Shaw's fame was established. He agreed that it was, for he was blessed
with an excellent company, which interpreted the works with a sure
Shavian touch; and I think Granville-Barker as an actor and stage
manager was a tremendous asset to Shaw.
When I read the sad news of the passing of George Bernard Shaw, a
flood of memories came to my mind. For one who lived and wrote in an
atmosphere of controversy and change, it was fitting that he should
die in the quiet of a Home Counties village. He was ninety-four and
had lived a full life. Entirely apart from the merit of his work, his
industry was a stupendous achievement, and no one had a higher
appreciation of its worth than he had. He did not hesitate to link
himself with Shakespeare. Shavian modesty deterred him from binding
himself to Sophocles.
But what work of his is universal, in the sense of Philoctetes
or Electro? Which of his plays is equal in dramatic grandeur
to Lear or Macbeth? No one can answer these questions and,
toward the end, when he refused the Order of Merit, he was conscious
that time alone would decide the problem.
Is it possible, or even probable, that the subject of his plays will
stand up over the years? Those that he wrote in the last half of his
life of activity dealt almost exclusively with present-day affairs.
And in these, many of the characters are merely mechanical dummies
that are wound up to speak what Shaw was thinking. In evaluating him
and his work, I cannot imagine a student of the future recognizing the
name of a Shaw character in the way one does Hamlet, Macbeth, lago, or
Edmund when one thinks of Shakespeare. Characterization was not his
forte, nor indeed were the women female, in the universal sense. They
had no power of reaching the realm of the tragic, such as we find in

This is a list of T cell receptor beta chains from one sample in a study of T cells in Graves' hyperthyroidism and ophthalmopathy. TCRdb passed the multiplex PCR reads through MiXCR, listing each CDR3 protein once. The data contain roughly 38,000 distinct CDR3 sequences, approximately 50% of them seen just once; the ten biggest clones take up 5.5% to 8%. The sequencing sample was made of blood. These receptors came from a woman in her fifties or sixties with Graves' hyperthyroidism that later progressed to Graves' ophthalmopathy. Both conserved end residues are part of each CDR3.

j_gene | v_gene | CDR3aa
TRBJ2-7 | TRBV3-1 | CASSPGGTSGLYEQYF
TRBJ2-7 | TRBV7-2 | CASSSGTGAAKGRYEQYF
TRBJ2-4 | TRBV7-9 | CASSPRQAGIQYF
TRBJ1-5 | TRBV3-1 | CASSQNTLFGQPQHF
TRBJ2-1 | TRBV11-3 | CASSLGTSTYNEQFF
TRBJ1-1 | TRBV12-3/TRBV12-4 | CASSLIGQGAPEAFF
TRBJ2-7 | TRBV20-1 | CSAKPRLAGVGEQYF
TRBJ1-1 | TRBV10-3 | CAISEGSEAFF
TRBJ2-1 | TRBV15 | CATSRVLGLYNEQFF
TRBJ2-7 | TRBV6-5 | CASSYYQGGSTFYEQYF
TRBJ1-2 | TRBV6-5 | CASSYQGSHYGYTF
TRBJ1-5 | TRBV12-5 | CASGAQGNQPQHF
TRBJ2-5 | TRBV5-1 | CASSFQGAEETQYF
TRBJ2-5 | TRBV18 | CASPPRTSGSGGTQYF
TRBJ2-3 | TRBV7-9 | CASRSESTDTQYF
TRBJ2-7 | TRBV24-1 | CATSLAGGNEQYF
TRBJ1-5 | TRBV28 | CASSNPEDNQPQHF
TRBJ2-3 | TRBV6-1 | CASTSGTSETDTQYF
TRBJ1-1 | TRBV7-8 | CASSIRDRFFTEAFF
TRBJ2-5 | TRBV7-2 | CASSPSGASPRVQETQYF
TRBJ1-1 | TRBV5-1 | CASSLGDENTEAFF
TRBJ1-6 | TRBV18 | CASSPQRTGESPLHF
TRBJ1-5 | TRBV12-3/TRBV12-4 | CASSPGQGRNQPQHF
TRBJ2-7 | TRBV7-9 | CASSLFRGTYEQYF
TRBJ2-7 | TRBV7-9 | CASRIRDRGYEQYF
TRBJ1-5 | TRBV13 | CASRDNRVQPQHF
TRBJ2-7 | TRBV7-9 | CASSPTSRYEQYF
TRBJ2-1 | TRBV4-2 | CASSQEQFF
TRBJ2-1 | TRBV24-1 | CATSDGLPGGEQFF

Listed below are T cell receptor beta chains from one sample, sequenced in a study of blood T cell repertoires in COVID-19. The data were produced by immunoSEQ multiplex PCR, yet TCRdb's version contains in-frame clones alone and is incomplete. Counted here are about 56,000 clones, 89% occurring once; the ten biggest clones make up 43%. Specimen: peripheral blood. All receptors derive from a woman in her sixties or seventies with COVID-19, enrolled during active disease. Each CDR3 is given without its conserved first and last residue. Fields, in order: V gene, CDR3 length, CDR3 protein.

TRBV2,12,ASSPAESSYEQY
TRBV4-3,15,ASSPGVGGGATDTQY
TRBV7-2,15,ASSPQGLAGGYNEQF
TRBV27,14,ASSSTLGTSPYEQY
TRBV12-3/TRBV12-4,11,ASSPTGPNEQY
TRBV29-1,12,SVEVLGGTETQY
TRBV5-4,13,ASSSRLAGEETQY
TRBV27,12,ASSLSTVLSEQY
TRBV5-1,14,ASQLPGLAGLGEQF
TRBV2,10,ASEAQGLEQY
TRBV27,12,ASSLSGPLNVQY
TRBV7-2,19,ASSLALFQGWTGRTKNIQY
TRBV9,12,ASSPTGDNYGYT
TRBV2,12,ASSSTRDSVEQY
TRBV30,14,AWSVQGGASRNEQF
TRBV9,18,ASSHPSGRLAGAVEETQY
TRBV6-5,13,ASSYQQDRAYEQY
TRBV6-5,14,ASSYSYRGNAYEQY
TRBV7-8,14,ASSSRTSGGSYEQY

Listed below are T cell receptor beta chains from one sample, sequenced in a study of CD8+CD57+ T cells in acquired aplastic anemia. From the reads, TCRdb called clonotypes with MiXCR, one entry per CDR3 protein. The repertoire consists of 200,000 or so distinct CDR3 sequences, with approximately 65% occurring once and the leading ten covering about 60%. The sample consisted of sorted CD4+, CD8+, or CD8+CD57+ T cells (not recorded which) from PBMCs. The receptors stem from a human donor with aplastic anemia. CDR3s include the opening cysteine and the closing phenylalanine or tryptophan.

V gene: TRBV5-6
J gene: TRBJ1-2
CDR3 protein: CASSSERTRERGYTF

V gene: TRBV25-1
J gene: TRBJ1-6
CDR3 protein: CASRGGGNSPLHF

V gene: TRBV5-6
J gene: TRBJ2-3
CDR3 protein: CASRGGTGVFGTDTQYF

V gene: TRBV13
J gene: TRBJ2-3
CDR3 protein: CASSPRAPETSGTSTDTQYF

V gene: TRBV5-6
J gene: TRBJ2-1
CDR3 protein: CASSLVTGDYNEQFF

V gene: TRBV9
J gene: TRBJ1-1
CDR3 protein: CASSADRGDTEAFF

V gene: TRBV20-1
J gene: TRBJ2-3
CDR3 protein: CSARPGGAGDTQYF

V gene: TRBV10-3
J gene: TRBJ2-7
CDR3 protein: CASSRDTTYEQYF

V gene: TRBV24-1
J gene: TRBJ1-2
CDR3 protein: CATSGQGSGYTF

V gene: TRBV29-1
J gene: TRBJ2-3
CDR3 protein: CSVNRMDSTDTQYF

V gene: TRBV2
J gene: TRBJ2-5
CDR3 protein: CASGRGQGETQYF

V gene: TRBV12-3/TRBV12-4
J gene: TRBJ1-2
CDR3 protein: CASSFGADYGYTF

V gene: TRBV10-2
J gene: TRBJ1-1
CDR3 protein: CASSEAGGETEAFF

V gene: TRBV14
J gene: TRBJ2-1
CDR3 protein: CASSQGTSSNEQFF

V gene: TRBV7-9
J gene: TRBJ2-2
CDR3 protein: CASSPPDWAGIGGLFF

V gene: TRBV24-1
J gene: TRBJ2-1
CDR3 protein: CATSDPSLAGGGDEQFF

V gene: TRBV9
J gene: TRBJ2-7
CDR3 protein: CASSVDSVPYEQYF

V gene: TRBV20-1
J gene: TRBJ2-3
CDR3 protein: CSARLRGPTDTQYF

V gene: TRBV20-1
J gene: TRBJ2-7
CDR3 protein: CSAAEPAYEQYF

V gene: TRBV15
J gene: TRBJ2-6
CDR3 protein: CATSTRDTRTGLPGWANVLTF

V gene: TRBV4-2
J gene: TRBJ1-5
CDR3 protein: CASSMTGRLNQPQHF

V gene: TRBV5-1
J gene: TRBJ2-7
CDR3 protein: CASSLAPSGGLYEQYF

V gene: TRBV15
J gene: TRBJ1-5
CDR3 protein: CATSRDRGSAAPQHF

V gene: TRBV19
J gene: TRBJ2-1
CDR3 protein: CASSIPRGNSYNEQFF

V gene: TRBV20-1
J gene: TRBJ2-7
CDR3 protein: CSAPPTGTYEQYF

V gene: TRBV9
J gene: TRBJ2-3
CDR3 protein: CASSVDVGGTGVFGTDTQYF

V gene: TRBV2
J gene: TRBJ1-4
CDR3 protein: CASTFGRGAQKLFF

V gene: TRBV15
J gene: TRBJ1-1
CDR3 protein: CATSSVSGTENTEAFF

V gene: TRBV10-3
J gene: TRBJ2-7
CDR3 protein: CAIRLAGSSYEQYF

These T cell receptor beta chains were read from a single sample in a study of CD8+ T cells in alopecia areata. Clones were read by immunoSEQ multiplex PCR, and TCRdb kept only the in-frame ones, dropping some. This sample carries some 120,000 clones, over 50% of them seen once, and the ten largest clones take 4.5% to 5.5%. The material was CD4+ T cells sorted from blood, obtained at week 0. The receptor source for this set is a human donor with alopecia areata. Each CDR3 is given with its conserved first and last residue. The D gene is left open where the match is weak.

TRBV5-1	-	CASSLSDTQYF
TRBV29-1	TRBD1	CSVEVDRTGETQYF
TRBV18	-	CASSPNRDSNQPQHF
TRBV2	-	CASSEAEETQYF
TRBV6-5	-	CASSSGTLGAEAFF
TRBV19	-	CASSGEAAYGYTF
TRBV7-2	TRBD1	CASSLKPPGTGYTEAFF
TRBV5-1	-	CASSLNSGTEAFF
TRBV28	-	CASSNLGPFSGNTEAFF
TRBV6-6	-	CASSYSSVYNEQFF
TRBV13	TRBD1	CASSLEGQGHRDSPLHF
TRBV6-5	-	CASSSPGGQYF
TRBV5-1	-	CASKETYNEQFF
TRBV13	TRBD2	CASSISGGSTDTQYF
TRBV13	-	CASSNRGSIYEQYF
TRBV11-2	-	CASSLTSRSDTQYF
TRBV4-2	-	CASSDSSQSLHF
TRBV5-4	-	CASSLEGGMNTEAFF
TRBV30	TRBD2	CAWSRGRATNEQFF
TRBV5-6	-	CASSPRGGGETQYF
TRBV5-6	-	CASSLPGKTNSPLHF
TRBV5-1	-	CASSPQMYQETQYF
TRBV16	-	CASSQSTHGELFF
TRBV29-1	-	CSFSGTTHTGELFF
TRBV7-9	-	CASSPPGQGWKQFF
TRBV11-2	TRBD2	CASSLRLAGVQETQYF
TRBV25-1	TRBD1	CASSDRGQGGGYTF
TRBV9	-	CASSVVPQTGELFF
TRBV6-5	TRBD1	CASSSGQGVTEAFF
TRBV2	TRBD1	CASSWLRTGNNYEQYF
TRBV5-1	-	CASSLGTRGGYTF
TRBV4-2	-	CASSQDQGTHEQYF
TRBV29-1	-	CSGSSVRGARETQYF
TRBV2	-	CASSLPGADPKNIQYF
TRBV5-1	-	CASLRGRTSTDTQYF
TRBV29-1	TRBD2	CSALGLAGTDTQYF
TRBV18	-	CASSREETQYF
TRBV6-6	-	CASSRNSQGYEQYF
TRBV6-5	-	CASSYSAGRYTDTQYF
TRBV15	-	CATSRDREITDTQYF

Regan, Lady Macbeth, or Queen Margaret, the wife of Henry VI.
There is nothing to remember of tenderness and love in Shaw's
heroines, such as there is in Juliet, Cordelia, Imogen, and Rosalind.
Will plays that deal specifically with political and social matters of
the moment be of any significance in the quick-changing world of ideas
of the future? As Michelangelo remarked, it is a matter to be decided
by those who throng the piazza.
In re-reading my reminiscences, I find the names of certain
associates in the work I undertook, which bring back to my mind what
they thought of me. I wonder whether or not I have been too modest in
telling my story. I never had the courage to call myself a genius, or
even to think about the matter, but there were many who did consider
me one. I remember a note from Marie Brema, received during the
rehearsals of Much Ado About Nothing, in which she said, "You
are the greatest genius I have met upon the stage, for you are not
only able to show us what should be done, but you seem to suit your
instruction to fit our personalities. Sir Charles agrees with me."
Olive Fremstad, always prejudiced in my favor, thought I was highly
gifted. From the time I wrote stories for Jim Huneker's column in The
Musical Courier to the last days of my association with him, he
said that I was a "glutton for knowledge" and <4a